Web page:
By harnessing the power of IoT, retailers are driving connectivity across the value chain, identifying opportunities to drive efficient energy management. In Dubai, leading retailer Landmark Group has transformed much of its warehousing throughout the emirate to run on solar power, fitting thousands of panels on facility roofs in order to provide 40 MW of electricity, half of its total energy needs.
Where programs have been implemented, they’ve benefited significantly from IoT systems. Sensors and smart technologies, in particular, have enabled connected stores, factories, and fleets to ensure the effective and efficient use of power.
The British Retail Consortium indicates the results can be substantial. It said that last year, the leading companies signed up to its Better Retail Better World initiative forged ahead of their goal of cutting their carbon footprint by a quarter by 2020. By using renewable-power providers, replacing old machinery and lighting with energy-efficient alternatives and switching to biofuels in delivery fleets, they reduced energy-related carbon output by 35% and halved transport-related emissions.
Intelligent supply chains
While the price of goods at the point of sale reflects the cost of production and supply, it doesn’t necessarily account for the less tangible environmental costs of those processes. The price of delivery fuel will be factored in, for example, but not of the carbon footprint that leaves. To create leaner, more efficient and responsive supply chains, retailers are looking to drive improvements, from the farm, mine or factory to consumer.
By integrating IoT-led connectivity across logistics, retailers are achieving efficiencies that are also reducing the impact their businesses have on the environment.
By better matching and streamlining transactions, creating leaner and shorter supply chains, implementing just-in-time manufacturing and improving warehouse management strategies, they’re helping reduce energy use, fuel consumption, and waste. With warehouses and stores equipped with smart sensors to track humidity, temperature, pressure and other environmental factors, retailers are actively managing contamination and spoilage to minimize waste production and disposal.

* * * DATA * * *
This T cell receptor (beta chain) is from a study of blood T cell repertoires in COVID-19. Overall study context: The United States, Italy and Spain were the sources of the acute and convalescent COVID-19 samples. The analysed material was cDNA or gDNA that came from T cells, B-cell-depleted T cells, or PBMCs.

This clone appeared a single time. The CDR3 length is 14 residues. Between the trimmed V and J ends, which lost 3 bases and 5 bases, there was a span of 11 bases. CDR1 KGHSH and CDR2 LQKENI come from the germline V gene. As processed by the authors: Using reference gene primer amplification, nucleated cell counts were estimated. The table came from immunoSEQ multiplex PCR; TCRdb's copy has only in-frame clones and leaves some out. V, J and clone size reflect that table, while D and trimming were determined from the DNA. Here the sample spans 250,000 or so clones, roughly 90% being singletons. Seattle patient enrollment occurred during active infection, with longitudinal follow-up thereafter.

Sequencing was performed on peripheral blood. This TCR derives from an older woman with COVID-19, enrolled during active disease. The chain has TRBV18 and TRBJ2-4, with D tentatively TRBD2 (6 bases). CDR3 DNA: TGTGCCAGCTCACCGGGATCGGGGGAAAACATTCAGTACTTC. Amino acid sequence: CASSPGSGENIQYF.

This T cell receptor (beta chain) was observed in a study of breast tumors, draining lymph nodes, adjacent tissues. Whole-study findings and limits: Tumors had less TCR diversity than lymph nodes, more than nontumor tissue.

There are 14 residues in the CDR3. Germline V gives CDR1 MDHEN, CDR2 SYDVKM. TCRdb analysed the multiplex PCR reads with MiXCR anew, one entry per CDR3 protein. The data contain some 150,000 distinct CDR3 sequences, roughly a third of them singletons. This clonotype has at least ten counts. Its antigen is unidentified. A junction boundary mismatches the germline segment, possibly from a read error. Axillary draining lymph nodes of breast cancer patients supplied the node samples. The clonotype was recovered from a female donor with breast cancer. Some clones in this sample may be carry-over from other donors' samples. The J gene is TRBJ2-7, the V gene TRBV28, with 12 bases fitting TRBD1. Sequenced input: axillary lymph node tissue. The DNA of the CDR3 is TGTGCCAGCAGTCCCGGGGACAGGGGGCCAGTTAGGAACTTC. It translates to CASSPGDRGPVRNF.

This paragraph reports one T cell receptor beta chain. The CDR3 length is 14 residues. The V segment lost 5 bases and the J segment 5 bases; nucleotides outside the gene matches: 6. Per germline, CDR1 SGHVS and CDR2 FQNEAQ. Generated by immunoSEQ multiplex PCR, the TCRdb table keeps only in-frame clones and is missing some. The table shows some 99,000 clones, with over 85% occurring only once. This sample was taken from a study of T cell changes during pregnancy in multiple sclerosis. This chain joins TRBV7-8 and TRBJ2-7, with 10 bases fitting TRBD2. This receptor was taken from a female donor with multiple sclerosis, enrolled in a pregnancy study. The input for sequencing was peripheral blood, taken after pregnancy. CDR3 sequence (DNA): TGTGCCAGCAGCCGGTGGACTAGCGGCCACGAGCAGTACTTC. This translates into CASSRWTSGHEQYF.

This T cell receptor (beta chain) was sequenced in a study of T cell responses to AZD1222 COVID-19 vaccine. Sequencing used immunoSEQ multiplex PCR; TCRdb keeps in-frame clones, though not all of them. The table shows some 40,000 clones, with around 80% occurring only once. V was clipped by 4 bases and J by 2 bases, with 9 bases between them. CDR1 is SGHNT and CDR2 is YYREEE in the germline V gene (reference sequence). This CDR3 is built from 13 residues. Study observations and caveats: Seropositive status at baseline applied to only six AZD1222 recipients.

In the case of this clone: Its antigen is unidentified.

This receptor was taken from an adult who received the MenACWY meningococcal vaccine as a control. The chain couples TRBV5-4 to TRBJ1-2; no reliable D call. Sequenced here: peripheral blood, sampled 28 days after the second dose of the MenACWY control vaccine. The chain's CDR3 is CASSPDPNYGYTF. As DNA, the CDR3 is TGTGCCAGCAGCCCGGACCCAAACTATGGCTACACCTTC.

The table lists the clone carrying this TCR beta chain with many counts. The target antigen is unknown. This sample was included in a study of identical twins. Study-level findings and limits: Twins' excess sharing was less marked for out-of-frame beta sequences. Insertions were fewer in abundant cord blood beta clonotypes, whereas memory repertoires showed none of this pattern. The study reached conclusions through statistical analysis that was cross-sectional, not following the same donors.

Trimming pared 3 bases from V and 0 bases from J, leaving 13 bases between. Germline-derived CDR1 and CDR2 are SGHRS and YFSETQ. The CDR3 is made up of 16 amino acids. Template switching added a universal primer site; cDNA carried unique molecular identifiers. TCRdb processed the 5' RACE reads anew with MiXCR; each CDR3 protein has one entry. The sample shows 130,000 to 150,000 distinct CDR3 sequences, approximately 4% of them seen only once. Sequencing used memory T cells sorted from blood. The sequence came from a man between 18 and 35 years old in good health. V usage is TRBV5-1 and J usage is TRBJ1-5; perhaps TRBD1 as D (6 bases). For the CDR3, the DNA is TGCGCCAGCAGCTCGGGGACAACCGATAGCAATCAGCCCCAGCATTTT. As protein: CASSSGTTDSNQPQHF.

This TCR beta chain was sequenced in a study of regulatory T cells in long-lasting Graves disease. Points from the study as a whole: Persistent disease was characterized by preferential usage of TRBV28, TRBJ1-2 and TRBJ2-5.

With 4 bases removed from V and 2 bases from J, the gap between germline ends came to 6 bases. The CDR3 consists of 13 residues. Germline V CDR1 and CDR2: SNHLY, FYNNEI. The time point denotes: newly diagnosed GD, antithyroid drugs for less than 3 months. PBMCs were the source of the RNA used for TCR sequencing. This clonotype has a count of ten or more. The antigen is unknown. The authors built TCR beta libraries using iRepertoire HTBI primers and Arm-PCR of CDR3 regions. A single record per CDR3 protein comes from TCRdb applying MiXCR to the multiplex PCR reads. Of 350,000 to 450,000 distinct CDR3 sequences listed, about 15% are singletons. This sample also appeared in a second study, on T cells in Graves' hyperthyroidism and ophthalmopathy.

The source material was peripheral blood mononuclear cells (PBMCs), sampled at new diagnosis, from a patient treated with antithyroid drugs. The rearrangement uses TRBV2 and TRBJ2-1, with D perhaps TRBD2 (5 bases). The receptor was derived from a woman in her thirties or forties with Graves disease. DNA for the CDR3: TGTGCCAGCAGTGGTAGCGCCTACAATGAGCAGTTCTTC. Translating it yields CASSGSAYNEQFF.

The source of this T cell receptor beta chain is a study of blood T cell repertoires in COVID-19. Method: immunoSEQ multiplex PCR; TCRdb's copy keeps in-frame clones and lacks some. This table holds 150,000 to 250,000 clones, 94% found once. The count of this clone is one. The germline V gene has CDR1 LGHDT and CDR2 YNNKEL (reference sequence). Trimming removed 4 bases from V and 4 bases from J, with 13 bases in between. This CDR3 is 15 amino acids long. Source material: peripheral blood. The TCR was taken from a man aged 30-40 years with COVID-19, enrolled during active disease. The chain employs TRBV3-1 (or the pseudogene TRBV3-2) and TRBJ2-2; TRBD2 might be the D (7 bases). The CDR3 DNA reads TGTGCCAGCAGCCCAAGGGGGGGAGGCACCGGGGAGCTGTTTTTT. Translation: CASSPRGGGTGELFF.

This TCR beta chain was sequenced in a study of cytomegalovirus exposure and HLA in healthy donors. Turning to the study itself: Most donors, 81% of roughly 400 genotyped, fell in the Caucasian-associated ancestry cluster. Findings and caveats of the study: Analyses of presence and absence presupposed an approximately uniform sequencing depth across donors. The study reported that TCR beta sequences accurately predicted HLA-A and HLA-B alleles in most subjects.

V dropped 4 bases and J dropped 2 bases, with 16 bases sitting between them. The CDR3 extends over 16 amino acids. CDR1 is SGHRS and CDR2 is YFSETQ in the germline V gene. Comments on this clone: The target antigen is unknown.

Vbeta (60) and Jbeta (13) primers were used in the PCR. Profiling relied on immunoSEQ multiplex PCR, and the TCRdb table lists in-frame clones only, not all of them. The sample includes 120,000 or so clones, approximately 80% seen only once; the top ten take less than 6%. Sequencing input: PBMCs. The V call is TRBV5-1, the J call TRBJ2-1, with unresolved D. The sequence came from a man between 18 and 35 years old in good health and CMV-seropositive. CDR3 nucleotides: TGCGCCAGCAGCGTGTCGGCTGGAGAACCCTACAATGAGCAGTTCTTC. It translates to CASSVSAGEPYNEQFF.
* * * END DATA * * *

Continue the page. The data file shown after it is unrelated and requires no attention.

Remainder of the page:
Retailers must be able to trust their suppliers’ sustainability claims if they are to feel confident about their own credentials. Blockchains, digital ledgers that are theoretically tamper-proof, and the IoT are helping in this.
The Tesco Fare Share project uses a Cloud application to identify which stores have surplus food and then to track consignments to the 9,000 charitable organizations in the UK and Ireland who benefit.
The solution, from Dublin-based non-profit Food Cloud, can also interrogate retail stock control systems to identify where surplus food may be available ahead of it becoming available.
Purpose of technology: a commitment to positive change
Retailers are taking their sustainability responsibilities seriously. They are beginning to see it not as an afterthought or credibility-winning part-time program; they are making it core to their business models, and an integral part of their decision-making process.
Doing so doesn’t simply make environmental sense; it makes commercial sense. The World Economic Forum points out that the advantages the IoT brings in terms of sustainability also confer a financial benefit by increasing efficiencies and reducing waste.
More than that, however, retailers understand that consumers also want to live sustainably and will shop accordingly. Supermarket Aldi recognizes this in its $1.6 billion plan to incorporate smart and green building innovations in more than 1,000 of its stores. The costs – on the face of it – may be high, but the German company, like other responsible retailers, knows these costs will be well and truly balanced by the price the environment would have otherwise paid.